The PPBE process is the nexus between these two very different and equally complicated decision-making bodies. The combination highlights the worst qualities of each. Currently, information exchange between the DoD and Congress is manual and ad hoc, consisting of email, PDFs, printed materials, spreadsheets, Word documents, phone calls, and in-person meetings. Year-to-year, very little information is recorded, maintained, or used to improve future PPBE iterations. DoD has not granted Congressional staff access to DoD networks, severely limiting options for the transfer of sensitive or controlled data. Congress reserves learnings to individual offices or committees, or keeps data behind partisan walls. Flawed technologies only add to the mistrust and confusion.

Recognizing this, the PPBE Reform Commission recommended the 1and help build trust during PPBE discussions. In late 2023 and early 2024 Service Design Collective (SDC) worked closely with Commission staff to add supporting details and concrete next steps to the enclave recommendation. SDC reviewed the findings of the PPBE Reform Commission and other supporting materials, conducted qualitative interviews with 15 people and observed 8 hours of live and recorded product demonstrations. All participants held current or former roles in Congress, for the DoD, or at Defense-focused think tanks. Many served more than one of these roles.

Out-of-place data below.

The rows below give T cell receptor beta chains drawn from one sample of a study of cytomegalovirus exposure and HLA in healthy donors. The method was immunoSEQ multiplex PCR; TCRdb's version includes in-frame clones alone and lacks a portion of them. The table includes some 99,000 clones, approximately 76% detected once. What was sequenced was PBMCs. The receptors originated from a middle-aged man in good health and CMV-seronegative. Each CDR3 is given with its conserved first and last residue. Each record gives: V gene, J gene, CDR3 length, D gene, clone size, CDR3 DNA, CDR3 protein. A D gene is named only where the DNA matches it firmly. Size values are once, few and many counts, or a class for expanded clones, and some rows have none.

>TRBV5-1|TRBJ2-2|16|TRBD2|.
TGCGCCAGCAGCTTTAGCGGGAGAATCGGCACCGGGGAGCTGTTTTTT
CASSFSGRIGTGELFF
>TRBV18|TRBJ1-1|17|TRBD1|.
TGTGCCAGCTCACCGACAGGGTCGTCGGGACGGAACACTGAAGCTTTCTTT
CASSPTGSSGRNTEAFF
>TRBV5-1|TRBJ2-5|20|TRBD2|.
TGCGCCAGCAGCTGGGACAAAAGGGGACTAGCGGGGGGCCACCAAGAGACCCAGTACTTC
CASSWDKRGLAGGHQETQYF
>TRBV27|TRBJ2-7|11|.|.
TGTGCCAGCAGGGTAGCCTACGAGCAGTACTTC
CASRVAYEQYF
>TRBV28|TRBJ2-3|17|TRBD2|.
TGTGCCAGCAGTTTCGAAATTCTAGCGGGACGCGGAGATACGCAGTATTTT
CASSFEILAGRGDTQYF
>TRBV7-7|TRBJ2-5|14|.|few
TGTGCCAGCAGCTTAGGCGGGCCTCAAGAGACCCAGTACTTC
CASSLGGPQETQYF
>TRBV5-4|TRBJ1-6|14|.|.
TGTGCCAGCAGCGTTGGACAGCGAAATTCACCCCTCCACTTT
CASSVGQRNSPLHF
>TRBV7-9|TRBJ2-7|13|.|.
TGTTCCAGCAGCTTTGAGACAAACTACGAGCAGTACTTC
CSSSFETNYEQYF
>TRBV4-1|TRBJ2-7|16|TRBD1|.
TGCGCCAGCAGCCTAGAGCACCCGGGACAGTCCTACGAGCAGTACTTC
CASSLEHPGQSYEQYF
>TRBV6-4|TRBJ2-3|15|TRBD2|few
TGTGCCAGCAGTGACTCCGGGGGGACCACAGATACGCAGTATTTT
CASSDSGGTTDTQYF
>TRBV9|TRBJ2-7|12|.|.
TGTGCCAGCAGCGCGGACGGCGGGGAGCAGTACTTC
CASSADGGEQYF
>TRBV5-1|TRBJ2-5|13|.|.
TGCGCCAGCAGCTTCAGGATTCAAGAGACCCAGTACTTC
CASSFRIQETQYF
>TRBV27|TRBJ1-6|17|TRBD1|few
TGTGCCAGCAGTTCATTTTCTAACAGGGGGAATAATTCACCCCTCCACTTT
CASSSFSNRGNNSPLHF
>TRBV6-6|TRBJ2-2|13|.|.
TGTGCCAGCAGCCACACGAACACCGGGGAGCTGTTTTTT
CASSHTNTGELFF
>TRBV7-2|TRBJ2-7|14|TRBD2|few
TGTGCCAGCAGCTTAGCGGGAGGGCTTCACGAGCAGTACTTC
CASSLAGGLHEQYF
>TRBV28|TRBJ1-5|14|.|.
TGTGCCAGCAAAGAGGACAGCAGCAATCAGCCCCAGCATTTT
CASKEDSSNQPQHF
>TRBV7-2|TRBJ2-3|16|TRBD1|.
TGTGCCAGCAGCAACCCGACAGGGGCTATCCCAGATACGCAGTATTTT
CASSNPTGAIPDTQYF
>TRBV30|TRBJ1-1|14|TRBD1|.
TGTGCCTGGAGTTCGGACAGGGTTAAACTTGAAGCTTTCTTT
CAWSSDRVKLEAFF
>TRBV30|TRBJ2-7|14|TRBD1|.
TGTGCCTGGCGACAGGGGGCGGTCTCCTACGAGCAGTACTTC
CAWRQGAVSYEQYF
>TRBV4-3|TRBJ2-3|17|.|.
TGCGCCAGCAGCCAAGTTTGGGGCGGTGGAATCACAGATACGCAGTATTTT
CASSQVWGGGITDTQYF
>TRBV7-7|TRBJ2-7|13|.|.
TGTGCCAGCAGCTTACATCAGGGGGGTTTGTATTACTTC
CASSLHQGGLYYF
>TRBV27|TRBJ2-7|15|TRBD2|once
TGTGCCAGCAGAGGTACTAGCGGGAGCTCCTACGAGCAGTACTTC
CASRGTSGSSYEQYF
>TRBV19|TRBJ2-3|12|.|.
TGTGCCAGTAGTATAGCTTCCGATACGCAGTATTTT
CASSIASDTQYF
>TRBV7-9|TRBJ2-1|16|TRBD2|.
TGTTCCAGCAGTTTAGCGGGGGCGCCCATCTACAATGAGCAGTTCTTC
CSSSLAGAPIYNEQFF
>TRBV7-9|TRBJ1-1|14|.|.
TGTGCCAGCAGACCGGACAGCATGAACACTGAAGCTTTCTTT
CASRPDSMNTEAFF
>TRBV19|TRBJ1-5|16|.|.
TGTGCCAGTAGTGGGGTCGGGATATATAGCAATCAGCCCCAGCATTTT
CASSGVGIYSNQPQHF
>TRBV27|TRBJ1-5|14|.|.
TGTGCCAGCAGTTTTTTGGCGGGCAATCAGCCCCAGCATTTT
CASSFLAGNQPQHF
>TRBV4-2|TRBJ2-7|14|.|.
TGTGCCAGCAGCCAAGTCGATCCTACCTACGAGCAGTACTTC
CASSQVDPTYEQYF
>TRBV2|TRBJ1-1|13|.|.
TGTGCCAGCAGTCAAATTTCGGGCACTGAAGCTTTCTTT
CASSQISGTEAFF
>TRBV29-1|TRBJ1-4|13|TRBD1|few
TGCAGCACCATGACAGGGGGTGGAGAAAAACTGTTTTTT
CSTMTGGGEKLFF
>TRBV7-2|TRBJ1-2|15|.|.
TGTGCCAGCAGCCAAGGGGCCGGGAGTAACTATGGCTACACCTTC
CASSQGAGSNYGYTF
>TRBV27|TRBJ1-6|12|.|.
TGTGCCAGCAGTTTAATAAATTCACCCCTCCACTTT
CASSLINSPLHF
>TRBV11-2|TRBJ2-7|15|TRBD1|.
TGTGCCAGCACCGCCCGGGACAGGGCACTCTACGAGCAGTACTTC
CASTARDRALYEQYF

The following report outlines our findings, makes practical recommendations, and suggests next steps for implementing the enclaves. Our definition of an enclave includes the digital infrastructure, software, data, business processes, service offerings, and the necessary expertise to facilitate timely and accurate knowledge and data exchange between Congress and DoD. The enclave involves technological layers, including data sources and governance, a user interface (UI), credentialing, access, and authentication processes as well as human behaviors that happen outside of technology systems.